From revitalizing historic downtowns and attracting heritage tourism, to tax benefits buildings and cemetery conservation, preservation creates jobs, supports local businesses, generates affordable housing, and increases civic participation and pride in your community.
Dollar for dollar, historic preservation is one of the highest job generating economic development engines available. In Oregon, every $1 million invested in residential historic rehabilitation projects creates 36.1 jobs and adds, on average, $783,000 to local household incomes, compared to only 24.5 jobs generated by $1 million in non-preservation construction projects. The economic benefits of non-residential historic rehabilitation projects are even greater -- $1 million spent on commercial projects creates two jobs more than the same money spent on new construction.
Owners of historic properties in Oregon can take advantage of federal and state tax incentive programs to help rehabilitate historic buildings. In fiscal year 2009, the proposed investment in historic rehabilitation projects was the second highest in the history of the Federal Historic Preservation Tax Incentive program, despite the recent downturn in the economy! Oregon that more than doubled their investment dollars with more than $114 million invested in historic rehabilitation projects in FY 2009.
-> Find out if your project qualifies for tax incentives
Preservation Attracts Visitors
Tourism is one of Oregon’s largest industries, employing 90,000 Oregonians and contributing $7 billion to the state’s economy annually. As visitors grow tired of increasing homogenization, authentic experiences have become central in deciding where to go and what to do. A survey of Oregon’s 2006 overnight visitors found that 42% of travelers visit small towns; 28% visit historic sites and 18% visit historic areas. Heritage tourists to Oregon tend to spend more money, are more likely to use a hotel, motel or bed and breakfast, and are more likely to stay longer in one place. These behaviors generate millions of dollars for destination communities in spending.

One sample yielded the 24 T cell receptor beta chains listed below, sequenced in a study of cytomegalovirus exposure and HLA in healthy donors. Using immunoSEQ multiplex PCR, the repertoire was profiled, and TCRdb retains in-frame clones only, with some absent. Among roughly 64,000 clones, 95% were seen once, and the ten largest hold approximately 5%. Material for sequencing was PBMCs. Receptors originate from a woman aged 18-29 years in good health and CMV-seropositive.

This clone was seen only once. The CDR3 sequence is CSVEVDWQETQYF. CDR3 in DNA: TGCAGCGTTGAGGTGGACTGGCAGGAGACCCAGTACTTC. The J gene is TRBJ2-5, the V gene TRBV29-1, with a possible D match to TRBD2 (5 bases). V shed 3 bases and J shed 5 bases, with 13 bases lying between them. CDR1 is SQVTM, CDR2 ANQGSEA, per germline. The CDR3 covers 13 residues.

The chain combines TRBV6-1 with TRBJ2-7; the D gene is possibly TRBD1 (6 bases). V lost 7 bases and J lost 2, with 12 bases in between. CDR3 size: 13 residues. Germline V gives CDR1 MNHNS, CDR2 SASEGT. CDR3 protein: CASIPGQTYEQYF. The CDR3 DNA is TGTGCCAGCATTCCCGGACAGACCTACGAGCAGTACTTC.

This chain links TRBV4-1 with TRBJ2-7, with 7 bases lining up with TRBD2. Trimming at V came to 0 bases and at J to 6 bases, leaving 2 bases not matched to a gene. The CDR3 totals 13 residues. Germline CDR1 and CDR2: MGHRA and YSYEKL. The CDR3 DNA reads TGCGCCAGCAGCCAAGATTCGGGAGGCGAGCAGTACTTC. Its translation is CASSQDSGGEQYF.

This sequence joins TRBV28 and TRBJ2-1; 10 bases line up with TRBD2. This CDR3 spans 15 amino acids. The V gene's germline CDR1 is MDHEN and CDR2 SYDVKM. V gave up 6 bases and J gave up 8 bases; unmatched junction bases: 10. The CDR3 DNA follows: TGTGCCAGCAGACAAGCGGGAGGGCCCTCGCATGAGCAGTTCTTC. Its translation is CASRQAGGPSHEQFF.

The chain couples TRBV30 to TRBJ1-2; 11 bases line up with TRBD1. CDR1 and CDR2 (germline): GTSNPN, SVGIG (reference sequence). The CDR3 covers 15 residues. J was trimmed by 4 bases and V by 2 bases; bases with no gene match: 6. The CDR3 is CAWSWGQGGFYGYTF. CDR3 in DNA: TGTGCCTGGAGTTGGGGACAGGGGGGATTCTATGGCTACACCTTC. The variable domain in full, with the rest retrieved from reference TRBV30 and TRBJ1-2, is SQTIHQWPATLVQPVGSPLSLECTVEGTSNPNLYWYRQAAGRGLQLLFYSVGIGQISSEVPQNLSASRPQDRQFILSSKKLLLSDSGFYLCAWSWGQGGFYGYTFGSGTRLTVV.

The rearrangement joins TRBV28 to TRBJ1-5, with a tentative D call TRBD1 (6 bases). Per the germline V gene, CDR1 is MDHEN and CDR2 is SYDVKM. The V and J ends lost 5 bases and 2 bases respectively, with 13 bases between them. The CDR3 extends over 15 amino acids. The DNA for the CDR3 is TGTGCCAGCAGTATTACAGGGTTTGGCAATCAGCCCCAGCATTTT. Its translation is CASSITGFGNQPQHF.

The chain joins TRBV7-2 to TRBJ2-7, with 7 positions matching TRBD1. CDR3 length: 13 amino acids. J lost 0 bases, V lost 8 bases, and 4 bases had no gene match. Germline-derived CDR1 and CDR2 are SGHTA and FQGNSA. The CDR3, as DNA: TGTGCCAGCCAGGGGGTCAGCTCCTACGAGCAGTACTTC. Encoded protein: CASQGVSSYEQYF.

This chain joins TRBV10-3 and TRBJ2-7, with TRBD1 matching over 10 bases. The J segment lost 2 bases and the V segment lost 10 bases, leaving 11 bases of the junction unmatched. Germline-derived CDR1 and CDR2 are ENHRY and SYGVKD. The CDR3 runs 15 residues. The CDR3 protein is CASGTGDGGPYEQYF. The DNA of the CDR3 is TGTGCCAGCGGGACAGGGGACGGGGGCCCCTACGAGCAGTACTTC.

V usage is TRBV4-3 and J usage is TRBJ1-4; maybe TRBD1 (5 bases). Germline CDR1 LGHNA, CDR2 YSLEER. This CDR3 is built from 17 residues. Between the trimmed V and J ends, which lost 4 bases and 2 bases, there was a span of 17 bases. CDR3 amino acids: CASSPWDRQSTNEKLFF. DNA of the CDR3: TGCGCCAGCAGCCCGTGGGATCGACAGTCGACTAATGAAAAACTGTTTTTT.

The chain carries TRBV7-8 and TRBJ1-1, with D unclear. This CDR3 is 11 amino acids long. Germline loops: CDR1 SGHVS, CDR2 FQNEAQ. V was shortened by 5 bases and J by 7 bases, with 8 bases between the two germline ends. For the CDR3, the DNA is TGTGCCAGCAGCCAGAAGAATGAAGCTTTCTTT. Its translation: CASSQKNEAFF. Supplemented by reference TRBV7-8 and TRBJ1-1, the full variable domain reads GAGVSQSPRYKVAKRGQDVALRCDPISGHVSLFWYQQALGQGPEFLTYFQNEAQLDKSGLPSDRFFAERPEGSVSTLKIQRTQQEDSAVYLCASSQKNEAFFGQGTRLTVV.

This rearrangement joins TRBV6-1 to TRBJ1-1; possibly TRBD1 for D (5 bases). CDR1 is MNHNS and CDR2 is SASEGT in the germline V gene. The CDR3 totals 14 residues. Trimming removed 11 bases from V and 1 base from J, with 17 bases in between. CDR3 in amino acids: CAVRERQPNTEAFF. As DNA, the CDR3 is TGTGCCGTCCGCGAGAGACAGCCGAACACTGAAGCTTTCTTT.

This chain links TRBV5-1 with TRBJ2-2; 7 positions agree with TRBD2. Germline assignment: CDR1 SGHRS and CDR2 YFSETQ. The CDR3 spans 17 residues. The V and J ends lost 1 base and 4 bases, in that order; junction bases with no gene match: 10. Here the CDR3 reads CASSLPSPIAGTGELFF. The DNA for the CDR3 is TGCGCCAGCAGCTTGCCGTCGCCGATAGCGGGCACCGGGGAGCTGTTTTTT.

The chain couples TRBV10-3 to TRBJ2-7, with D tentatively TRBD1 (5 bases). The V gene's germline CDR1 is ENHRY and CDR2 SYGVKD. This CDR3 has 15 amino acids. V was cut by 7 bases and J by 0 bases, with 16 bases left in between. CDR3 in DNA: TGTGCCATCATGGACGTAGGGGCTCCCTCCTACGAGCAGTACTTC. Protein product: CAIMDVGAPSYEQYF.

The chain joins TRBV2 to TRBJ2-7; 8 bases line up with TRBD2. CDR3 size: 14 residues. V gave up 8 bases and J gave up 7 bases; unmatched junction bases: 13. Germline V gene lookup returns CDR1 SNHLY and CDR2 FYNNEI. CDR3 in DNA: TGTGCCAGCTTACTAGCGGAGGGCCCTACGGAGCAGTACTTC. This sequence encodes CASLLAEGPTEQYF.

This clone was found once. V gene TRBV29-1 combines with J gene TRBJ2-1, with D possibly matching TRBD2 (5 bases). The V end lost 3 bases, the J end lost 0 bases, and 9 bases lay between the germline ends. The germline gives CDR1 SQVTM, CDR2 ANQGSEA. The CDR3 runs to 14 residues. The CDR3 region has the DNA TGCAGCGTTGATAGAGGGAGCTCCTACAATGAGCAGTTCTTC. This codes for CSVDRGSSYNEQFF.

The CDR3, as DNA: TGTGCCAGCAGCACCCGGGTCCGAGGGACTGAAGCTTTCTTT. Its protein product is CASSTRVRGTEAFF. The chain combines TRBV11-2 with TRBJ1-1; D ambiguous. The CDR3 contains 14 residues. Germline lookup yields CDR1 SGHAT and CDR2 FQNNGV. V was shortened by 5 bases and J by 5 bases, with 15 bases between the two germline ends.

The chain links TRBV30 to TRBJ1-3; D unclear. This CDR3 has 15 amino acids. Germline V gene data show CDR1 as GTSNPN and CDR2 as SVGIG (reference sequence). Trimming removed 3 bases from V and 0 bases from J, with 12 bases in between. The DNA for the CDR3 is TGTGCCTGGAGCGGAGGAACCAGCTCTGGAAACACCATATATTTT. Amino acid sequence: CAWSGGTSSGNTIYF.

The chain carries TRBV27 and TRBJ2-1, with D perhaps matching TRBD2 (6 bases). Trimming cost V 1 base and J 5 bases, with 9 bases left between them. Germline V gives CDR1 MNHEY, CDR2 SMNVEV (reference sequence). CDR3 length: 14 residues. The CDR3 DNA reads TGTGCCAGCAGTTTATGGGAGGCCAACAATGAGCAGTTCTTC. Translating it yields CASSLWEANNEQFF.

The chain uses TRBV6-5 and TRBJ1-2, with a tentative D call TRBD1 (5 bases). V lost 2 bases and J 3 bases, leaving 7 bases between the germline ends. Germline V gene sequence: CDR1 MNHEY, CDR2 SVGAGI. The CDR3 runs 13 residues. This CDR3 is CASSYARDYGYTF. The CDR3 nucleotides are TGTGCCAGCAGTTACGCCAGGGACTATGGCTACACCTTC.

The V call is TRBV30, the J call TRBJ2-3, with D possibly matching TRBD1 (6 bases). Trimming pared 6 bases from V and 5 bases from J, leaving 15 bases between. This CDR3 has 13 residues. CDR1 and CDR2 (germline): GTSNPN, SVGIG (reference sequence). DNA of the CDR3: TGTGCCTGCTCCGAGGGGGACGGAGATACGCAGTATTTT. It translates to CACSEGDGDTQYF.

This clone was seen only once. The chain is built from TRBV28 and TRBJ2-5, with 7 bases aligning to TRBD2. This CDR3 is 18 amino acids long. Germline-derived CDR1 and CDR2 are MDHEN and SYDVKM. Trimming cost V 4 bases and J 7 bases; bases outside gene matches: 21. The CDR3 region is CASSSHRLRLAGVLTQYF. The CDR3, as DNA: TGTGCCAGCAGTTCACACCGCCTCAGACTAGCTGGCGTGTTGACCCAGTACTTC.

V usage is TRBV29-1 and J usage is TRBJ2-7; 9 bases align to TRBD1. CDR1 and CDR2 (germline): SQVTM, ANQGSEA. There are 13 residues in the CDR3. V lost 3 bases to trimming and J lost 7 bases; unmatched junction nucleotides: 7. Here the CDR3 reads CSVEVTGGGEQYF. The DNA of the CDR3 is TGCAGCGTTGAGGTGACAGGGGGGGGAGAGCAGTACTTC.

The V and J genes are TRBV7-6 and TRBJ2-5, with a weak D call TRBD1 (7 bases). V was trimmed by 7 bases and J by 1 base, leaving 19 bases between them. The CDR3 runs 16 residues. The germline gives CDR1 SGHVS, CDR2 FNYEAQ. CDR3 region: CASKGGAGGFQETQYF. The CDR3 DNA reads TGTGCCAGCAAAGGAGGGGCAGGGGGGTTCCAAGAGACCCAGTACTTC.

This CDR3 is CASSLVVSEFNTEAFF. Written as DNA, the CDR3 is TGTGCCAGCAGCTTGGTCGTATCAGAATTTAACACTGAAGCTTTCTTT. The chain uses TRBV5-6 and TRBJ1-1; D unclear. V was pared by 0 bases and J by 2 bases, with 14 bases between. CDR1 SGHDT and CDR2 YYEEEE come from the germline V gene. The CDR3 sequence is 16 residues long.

-> Oregon Cultural Trust
-> Oregon Travel Information Council
-> Travel Oregon
Preservation Builds Strong Communities
Studies consistently show that historic downtowns serve as tourist destinations, attract festivals and events, and can be a tremendous draw in keeping a local labor force. Because our historic downtowns are filled with small businesses and are our economic foundation, Oregon Main Street was created in 2007 to assist historic communities with downtown revitalization. Stats from Main Street.
Historic residential districts tend to appreciate at rates greater than the local market overall and disproportionately house people of modest means, providing critically needed, non-subsidized affordable housing in urban areas. Historic neighborhoods are more pedestrian-friendly, make efficient use of existing infrastructure, and serve as models for planning, creating new mixed-use developments with diverse architecture, walkable steetscapes, and a sense of place.
-> Explore how Oregon Main Street can work for you city
Preservation is Green
Historic preservation is a key component for communities interested in green building practices because it reusing existing building stock is inherently sustainable. Preserving and rehabilitating historic buildings uses existing infrastructure and materials and have already been paid for by previous generations. Historic buildings are generally constructed with less consumptive materials like wood, brick, plaster, and concrete. When we lose historic buildings, they tend to be replaced with buildings constructed with more energy consumptive and toxic to produce materials, such as plastic, steel, vinyl, and aluminum. New construction is costly, too -- a new, energy-efficient 50,000-square-foot commercial building will take about 65 years to save the amount of energy lost in demolishing an existing building.
-> Learn more about preservation and sustainability